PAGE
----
Shirley had to muscle her way into racing because in 1958, everyone was against her. It was a boy's club, and she had to fight the NHRA to prove that she could fill the stands and win races before they would issue her a competitor's license. With racers like Don Garlits and Connie Kalitta on her side, she got her licenses and became a competitive racer until a 1984 crash caused her extensive injuries to her pelvis, hands and legs that took her off the track for almost two years.
She made a few comebacks after the fact, but her injuries were too severe, and she finally retired in 2003.
Lyn St. James
Lyn St. James has the honor of being only one of seven women who have qualified for the Indianapolis 500 and the first woman to win its prestigious Indianapolis 500 Rookie of the Year award. She won the 24 Hours of Daytona twice and the 12 Hours of Sebring once.
She retired from racing in 2001 after four years with five starts in the Indy Racing League and 11 CART starts. Her resume includes European endurance racing at events like the 24 Hours of Le Mans. She is a motivational speaker and founder of the Women in the Winner's Circle Foundation.
Before there was the NASCAR of today, there was Louise Smith, who was not content to watch the races on the beaches of Daytona. She took the brand new family car and entered into the race where she promptly rolled it. The wreck was so spectacular, that her photo was featured on her Georgia hometown newspaper before she even got back from Florida. That wreck did not deter her from pursuing racing as a career.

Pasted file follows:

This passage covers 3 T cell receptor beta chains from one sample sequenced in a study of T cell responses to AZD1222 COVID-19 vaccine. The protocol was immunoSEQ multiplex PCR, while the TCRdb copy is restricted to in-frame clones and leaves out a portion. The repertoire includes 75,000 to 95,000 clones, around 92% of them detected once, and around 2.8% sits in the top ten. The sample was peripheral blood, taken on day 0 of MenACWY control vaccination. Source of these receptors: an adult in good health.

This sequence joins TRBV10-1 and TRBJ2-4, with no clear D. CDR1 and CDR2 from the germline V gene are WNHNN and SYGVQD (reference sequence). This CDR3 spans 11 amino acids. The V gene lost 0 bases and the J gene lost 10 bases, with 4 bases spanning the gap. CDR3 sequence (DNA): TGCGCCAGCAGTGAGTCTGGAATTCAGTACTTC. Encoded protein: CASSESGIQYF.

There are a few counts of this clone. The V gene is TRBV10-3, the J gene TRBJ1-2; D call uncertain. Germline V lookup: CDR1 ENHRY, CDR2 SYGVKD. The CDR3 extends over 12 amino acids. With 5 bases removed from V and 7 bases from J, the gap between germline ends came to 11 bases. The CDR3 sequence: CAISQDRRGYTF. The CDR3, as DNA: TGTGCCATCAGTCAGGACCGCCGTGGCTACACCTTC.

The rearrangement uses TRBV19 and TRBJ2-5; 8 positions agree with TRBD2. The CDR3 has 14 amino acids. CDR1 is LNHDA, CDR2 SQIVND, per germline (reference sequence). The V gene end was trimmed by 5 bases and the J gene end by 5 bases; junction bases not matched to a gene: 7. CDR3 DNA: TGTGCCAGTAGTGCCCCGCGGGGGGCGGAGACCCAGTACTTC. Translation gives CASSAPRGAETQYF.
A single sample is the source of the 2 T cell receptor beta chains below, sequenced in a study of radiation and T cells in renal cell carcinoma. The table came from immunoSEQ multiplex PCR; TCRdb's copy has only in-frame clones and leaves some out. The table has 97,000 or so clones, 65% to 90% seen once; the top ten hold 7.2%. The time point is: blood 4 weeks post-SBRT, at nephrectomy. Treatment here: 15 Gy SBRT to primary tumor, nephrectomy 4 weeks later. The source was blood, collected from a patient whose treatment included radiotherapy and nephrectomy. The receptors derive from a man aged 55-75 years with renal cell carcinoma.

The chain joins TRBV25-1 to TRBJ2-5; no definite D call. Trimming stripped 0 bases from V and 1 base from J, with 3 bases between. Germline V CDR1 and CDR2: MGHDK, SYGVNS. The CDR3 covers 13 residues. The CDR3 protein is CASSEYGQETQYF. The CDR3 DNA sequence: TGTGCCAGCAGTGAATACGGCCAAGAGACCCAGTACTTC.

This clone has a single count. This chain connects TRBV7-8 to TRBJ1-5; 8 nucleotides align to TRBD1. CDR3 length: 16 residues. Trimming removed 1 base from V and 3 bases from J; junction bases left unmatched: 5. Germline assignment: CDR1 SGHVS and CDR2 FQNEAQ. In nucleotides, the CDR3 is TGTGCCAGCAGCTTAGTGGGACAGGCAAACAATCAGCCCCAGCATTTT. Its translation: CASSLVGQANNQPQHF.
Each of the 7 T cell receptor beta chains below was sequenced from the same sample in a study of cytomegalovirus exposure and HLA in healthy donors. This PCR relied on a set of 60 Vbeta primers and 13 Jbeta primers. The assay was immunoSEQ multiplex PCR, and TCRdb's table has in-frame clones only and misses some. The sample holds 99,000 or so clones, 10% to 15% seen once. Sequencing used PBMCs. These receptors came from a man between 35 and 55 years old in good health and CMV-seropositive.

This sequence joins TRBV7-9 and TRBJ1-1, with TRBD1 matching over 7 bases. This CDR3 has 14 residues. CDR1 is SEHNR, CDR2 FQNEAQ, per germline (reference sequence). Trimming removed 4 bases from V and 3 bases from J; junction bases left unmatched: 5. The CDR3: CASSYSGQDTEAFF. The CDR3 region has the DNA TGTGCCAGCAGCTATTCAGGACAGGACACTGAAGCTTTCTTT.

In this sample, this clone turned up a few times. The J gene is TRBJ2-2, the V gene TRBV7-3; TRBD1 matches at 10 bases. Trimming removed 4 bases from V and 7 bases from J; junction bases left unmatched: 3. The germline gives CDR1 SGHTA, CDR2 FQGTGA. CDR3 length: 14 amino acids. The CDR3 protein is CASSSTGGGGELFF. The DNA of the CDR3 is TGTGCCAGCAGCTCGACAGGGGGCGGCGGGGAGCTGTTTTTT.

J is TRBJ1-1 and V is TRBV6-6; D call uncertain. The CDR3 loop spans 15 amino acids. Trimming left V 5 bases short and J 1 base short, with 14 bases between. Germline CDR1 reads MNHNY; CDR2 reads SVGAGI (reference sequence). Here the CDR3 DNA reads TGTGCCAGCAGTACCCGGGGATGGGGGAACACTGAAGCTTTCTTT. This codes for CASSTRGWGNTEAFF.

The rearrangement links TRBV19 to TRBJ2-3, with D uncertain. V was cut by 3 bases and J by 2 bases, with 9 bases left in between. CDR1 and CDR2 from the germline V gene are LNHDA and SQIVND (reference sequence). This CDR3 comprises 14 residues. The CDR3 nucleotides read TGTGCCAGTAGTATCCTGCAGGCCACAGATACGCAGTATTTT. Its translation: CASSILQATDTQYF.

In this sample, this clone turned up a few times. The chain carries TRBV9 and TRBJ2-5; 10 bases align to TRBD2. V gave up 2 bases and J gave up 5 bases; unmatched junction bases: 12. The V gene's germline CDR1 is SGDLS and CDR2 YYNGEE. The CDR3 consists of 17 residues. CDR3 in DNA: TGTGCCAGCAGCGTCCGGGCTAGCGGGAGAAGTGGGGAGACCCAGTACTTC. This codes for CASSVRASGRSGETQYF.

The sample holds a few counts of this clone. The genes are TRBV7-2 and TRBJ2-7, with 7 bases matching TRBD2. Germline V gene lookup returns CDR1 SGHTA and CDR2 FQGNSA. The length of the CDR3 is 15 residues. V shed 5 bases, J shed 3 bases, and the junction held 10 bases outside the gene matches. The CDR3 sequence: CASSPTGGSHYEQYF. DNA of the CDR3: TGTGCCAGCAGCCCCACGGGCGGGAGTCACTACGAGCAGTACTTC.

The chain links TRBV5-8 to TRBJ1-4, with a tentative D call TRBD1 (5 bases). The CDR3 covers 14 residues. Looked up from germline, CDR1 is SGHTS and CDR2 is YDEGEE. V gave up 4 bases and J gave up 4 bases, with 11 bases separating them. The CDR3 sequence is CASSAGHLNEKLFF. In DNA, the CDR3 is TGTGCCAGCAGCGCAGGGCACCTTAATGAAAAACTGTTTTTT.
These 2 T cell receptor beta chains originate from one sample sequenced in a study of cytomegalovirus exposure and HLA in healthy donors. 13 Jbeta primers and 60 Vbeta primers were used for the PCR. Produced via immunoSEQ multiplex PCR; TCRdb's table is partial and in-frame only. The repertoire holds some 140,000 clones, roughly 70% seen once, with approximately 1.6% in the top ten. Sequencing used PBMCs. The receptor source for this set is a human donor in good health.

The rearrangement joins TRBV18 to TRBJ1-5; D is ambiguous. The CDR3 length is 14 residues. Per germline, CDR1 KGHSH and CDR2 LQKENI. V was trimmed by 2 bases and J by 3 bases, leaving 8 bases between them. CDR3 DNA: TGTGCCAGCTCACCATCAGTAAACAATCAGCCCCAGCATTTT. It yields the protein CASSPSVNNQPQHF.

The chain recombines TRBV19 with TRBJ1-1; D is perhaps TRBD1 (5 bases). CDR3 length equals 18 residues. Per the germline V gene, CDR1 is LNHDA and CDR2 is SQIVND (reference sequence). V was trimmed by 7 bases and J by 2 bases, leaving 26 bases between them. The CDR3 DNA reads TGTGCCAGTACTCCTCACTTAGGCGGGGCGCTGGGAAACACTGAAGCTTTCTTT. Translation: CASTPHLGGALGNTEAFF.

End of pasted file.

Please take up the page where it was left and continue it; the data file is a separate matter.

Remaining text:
She continued to compete from 1949 until 1956 and finished her career with 38 wins in a number of classes like late models and sportsman. In 1999, she was the first woman inducted into the International Motorsports Hall of Fame. Louise passed away in 2006 at the age of 89.
With three wins and seven international rally podium finishes, Pat Moss is considered one of the most successful auto rally females of all time. She won the European Ladies Rally Championship five times starting in 1958.
Her rally-racing career started in 1953 when she was 18 and continued until her retirement in 1974. During her career, she wheeled for Saab, MG, Austin-Healey, Ford and others. Her racing took her to places like Monte Carlo, Africa, the Netherlands and the Alps. She married one of her fellow drivers, and they went on to participate in 11 international rallies.
Pat died in 2008 at the age of 73.
Even with these women paving the way for the women racers of tomorrow, racing still remains dominated by men. Unless women suit up and join the guys on the starting line, they will not be considered a serious contender for prize money and trophies. They will be shuffled off to the local short track powder puff competitions and drag strip "run-what-you-brung" exhibits. As Danica continues her climb up the ranks and finally secures her first win, she will become the next woman listed in the lineup of woman in racing to inspire another generation. It is a safe bet that eventually, Danica or another woman will break those old records and set the bar higher.